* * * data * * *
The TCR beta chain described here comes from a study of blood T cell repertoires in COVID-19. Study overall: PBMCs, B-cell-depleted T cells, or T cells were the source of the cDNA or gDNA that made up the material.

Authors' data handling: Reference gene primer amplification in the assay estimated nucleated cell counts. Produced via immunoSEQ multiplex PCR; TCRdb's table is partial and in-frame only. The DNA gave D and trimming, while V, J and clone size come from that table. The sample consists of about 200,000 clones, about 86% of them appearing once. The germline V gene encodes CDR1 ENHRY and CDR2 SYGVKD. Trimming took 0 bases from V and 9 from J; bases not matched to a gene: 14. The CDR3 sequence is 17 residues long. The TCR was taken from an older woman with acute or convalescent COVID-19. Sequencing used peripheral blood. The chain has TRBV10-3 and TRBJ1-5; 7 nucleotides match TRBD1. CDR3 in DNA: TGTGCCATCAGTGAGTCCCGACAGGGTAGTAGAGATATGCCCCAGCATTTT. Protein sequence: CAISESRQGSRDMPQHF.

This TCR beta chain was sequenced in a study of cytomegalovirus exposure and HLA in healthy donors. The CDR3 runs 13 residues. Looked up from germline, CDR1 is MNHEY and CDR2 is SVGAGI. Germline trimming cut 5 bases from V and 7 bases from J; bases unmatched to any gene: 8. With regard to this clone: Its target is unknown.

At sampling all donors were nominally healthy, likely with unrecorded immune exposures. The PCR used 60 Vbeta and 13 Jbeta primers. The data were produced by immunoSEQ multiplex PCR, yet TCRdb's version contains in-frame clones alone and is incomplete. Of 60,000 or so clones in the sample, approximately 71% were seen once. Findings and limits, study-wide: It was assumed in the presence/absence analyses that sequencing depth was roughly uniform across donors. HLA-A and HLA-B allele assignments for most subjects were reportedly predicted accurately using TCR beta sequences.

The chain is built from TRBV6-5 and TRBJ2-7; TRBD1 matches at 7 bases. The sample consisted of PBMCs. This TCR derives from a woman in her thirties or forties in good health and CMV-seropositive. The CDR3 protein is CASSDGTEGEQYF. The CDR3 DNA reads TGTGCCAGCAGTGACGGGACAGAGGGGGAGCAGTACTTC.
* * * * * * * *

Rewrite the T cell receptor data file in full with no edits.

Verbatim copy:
The TCR beta chain described here comes from a study of blood T cell repertoires in COVID-19. Study overall: PBMCs, B-cell-depleted T cells, or T cells were the source of the cDNA or gDNA that made up the material.

Authors' data handling: Reference gene primer amplification in the assay estimated nucleated cell counts. Produced via immunoSEQ multiplex PCR; TCRdb's table is partial and in-frame only. The DNA gave D and trimming, while V, J and clone size come from that table. The sample consists of about 200,000 clones, about 86% of them appearing once. The germline V gene encodes CDR1 ENHRY and CDR2 SYGVKD. Trimming took 0 bases from V and 9 from J; bases not matched to a gene: 14. The CDR3 sequence is 17 residues long. The TCR was taken from an older woman with acute or convalescent COVID-19. Sequencing used peripheral blood. The chain has TRBV10-3 and TRBJ1-5; 7 nucleotides match TRBD1. CDR3 in DNA: TGTGCCATCAGTGAGTCCCGACAGGGTAGTAGAGATATGCCCCAGCATTTT. Protein sequence: CAISESRQGSRDMPQHF.

This TCR beta chain was sequenced in a study of cytomegalovirus exposure and HLA in healthy donors. The CDR3 runs 13 residues. Looked up from germline, CDR1 is MNHEY and CDR2 is SVGAGI. Germline trimming cut 5 bases from V and 7 bases from J; bases unmatched to any gene: 8. With regard to this clone: Its target is unknown.

At sampling all donors were nominally healthy, likely with unrecorded immune exposures. The PCR used 60 Vbeta and 13 Jbeta primers. The data were produced by immunoSEQ multiplex PCR, yet TCRdb's version contains in-frame clones alone and is incomplete. Of 60,000 or so clones in the sample, approximately 71% were seen once. Findings and limits, study-wide: It was assumed in the presence/absence analyses that sequencing depth was roughly uniform across donors. HLA-A and HLA-B allele assignments for most subjects were reportedly predicted accurately using TCR beta sequences.

The chain is built from TRBV6-5 and TRBJ2-7; TRBD1 matches at 7 bases. The sample consisted of PBMCs. This TCR derives from a woman in her thirties or forties in good health and CMV-seropositive. The CDR3 protein is CASSDGTEGEQYF. The CDR3 DNA reads TGTGCCAGCAGTGACGGGACAGAGGGGGAGCAGTACTTC.